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Tanzania: Providing vital health services in a refugee camp

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By Niki Clark, American Red Cross

The slow, thoughtful movements and speech of Kimenya Kimenya are deceiving. As Patron of Health Post #4 in the Nyarugusu refugee camp in western Tanzania, he is one of the busiest people here. Since April 2015, an influx of Burundians fleeing their country due to electoral violence has overwhelmed resources. A camp built for 50,000 now holds three times that amount. Kimenya is responsible for ensuring all services provided by the Tanzania Red Cross National Society’s health post are done according to the high standards of government, the Red Cross and UNHCR. It is a job he takes very seriously.

With nearly 21 years of experience working in refugee camp hospitals, Kimenya has seen it all. He contracts malaria himself nearly every year working in these conditions. He suspects he may have it again at the moment. As long as there are medications available— and it is not always a guarantee—he insists on pushing through.

“We have to alleviate human suffering for these refugees,” he says. It is a statement he makes time and time again, constantly reminding the clinical officers who rush by, and the lab technicians at work. It is what drives him and his staff. He believes in this mission from the very core of his being.

Births abound at the refugee camp

The health post sees upwards of 200 patients a day, both inpatient and outpatient. A long queue of mothers holding small children snakes around a vaccination point. They can handle most anything except extreme cases, things like complicated pregnancies and severe malaria. Those are transferred to the camp’s Red Cross hospital via ambulance or the Kigoma District Hospital. On average, ten babies are born at the health post every day. The fertility rate of Burundians is incredibly high, Kimenya says. “ They are trying to replace those they have lost.”

Sabimana Bosco, 25, is at the health post today. After both his parents were killed, he fled to Tanzania by himself. He tried to establish a somewhat normal life, as if that could exist in refugee camp. He married a girl he met here. She is now three months pregnant.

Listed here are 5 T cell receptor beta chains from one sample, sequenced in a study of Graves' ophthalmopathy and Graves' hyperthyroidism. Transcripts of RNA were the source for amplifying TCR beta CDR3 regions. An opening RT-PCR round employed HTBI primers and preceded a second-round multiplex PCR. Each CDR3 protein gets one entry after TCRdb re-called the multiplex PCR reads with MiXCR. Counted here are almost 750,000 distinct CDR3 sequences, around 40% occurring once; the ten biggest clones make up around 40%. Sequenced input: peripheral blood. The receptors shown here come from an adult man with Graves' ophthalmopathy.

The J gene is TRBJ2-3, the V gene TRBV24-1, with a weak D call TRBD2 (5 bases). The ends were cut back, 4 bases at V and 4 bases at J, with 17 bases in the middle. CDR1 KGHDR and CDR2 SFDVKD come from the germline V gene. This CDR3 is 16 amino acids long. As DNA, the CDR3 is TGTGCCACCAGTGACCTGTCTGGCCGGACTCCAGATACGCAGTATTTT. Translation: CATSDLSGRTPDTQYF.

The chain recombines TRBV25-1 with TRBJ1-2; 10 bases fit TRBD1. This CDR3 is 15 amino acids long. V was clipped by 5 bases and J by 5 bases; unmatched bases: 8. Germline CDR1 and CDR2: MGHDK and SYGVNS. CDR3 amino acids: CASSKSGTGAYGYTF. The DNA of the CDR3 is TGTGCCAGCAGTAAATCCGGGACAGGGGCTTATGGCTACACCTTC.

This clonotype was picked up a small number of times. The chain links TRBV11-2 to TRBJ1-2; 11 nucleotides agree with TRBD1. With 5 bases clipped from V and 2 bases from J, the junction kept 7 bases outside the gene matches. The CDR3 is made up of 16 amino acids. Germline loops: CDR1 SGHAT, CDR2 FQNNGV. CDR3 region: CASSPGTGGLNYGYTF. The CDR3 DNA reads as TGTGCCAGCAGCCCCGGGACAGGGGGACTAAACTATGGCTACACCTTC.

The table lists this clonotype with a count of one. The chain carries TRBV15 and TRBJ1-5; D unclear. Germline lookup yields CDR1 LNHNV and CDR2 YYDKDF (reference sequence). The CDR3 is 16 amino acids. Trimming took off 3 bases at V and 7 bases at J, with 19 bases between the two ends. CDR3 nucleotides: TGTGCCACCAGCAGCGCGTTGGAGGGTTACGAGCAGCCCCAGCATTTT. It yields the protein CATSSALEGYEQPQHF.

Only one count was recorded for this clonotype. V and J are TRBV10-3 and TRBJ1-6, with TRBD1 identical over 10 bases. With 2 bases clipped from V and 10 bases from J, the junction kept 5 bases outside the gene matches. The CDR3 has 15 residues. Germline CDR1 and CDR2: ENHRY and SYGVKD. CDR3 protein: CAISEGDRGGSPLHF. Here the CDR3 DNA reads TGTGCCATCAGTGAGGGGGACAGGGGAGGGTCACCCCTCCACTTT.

One of the things quite noticeable in this refugee camp, is that for a place of no permanence, people engage in a lot of future-looking activities: getting married, having children, establishing businesses. Burundians are not new to refugee life. Many have been here two or even three times before. Perhaps this is why so many seem to have reconciled this obvious contradiction; understanding that life does not stop, even in the midst of constant uncertainty.

Bosco’s wife Tuyalate Beuline is young, just 17 years old. She is a first-time refugee. She came with her family in the fall. Her innocence is evident in her big brown eyes. She rarely looks directly at someone when speaking. She is glad to have the services of the health post. It is a short ten minute walk from the tent her and Bosco call home. She plans on visiting the health post regularly during her pregnancy and once it is time, she plans on giving birth there.

Red Cross in it for the long term

Kileha Kampeheye, 64, is a doctor working at Health Post #4. He has been with the Red Cross for four years in this camp. The language barrier is a challenge but local staff often serve as translators. The struggle for adequate funding is constant. The obstacles, however, are no deterrent for a team dedicated to its work. “We are professionals,” says Kileha. “These people have fled from their country. What can we do? We have to save them.”

“Providing health services in such an environment is an amazing accomplishment,” Kimenya, the Patron of Health Post #4 says. “Other organizations will come and go. But the Tanzania Red Cross National Society is here to stay.”

The International Federation of Red Cross and Red Crescent Societies (IFRC) has launched an Emergency Appeal of 5,213,378 Swiss francs to support the Tanzania Red Cross National Society as it responds to this unfolding crisis. The Appeal aims to assist 250,000 refugees in the Nyarugusu and Mtendeli camps through the provision of basic health care, water, sanitation and hygiene promotion, shelter, disaster preparedness and risk reduction and capacity building. The Appeal is currently 52 per cent funded. Funding for the Tanzania Red Cross National Society’s Health Posts #4 and #5 comes from a generous contribution by the European Commission's Humanitarian Aid and Civil Protection (ECHO).